Monday, December 20, 2004
With the re-election of President Bush and the fading memory of the collapse of Enron et al., it appears that the business lobby is increasing the pressure on the SEC and prosecutors to back off from the tough stance that had been taken in the past few years towards corporate crime and accounting/regulatory violations. Last week, Treasury Secretary John Snow indicated in an interview that he favored a more "balanced" approach toward enforcement of the Sarbanes-Oxley Act. A CNN report includes the following statement by Secretary Snow: "I think regulators, government officials, U.S. attorneys -- all of us who have a role in administering the oversight system for corporate governance -- have to be cognizant of the need for appropriate, measured balance here." An article in the Wall Street Journal (Dec. 20) indicates that business groups are opposed to William Donaldson continuing as Chairman of the SEC. The article notes, "The biggest gripes center on the SEC's regulatory and enforcement approach. Businesses complain they are being forced to spend too much time and money trying to comply with a slew of new regulations, many of which are required under the 2002 Sarbanes-Oxley Act. They also have taken aim at other SEC initiatives, including plans to give shareholders more power to nominate directors, register hedge-fund advisers and require independent chairmen for mutual-fund boards."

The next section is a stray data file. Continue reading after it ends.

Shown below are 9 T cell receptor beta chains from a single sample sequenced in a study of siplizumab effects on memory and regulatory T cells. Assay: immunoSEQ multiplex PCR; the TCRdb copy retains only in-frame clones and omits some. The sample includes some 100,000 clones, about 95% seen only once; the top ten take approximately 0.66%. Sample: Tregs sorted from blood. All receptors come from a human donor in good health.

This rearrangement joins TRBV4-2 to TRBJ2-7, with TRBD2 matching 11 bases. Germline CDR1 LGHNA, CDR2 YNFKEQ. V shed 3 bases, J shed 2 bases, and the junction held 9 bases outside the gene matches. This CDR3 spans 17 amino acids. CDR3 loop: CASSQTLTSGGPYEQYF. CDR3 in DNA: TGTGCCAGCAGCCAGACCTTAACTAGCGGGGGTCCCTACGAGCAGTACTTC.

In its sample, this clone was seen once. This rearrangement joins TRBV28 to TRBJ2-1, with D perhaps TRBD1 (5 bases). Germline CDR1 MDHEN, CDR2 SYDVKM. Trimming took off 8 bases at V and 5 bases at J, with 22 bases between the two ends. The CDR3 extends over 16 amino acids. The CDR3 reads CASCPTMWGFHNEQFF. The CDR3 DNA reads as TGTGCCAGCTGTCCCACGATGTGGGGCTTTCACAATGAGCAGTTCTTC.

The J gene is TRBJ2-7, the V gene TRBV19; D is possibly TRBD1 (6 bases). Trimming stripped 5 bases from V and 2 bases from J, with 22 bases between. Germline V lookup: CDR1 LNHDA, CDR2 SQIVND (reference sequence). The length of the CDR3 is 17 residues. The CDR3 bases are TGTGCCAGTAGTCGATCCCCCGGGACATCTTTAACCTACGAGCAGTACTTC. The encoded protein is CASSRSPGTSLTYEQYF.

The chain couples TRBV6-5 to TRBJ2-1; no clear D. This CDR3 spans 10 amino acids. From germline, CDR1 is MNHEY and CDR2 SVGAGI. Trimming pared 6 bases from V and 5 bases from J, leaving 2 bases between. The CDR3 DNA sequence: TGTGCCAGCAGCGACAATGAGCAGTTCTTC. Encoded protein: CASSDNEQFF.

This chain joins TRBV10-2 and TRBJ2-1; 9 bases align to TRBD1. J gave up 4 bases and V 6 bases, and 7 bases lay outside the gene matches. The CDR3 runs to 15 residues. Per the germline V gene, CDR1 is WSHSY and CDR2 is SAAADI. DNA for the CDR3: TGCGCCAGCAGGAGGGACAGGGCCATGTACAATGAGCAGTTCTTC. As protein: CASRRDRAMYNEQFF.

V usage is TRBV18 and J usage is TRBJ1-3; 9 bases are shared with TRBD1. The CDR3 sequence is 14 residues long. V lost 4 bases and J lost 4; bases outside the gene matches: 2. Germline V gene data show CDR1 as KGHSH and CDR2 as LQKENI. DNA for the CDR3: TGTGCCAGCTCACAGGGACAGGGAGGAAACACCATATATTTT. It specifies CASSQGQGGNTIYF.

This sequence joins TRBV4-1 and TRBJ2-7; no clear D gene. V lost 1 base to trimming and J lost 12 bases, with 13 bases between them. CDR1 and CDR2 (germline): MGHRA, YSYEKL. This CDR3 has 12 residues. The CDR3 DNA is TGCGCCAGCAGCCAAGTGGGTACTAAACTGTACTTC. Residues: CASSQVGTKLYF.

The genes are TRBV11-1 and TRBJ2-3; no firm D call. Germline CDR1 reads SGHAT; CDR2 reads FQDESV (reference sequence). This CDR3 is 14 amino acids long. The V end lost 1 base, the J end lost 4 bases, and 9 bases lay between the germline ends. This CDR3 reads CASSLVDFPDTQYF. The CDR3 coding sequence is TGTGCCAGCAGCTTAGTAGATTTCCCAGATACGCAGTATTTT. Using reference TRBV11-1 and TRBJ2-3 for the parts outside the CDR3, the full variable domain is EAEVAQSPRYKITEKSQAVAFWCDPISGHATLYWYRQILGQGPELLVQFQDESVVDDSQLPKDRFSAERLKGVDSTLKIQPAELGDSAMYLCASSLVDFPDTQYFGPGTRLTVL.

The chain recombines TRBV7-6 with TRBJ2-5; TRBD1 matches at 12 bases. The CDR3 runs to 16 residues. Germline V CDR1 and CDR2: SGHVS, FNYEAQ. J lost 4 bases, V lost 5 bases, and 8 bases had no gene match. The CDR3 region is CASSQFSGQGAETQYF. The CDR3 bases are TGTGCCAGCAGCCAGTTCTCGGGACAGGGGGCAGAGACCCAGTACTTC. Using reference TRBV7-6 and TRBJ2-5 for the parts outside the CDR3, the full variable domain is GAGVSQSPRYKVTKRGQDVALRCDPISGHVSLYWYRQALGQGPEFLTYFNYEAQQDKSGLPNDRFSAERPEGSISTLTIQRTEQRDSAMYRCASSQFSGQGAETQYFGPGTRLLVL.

Chairman Donaldson is hardly the scourge of Wall Street, and Secretary Snow of course asserts that the Sarbanes-Oxley Act is "absolutely essential" and requires "no major modifications." One wonders whether his teeth were clenched when he said that. It will be interesting to see whether the enforcement climate changes over the next couple years, or at least until the next major scandal erupts. (ph)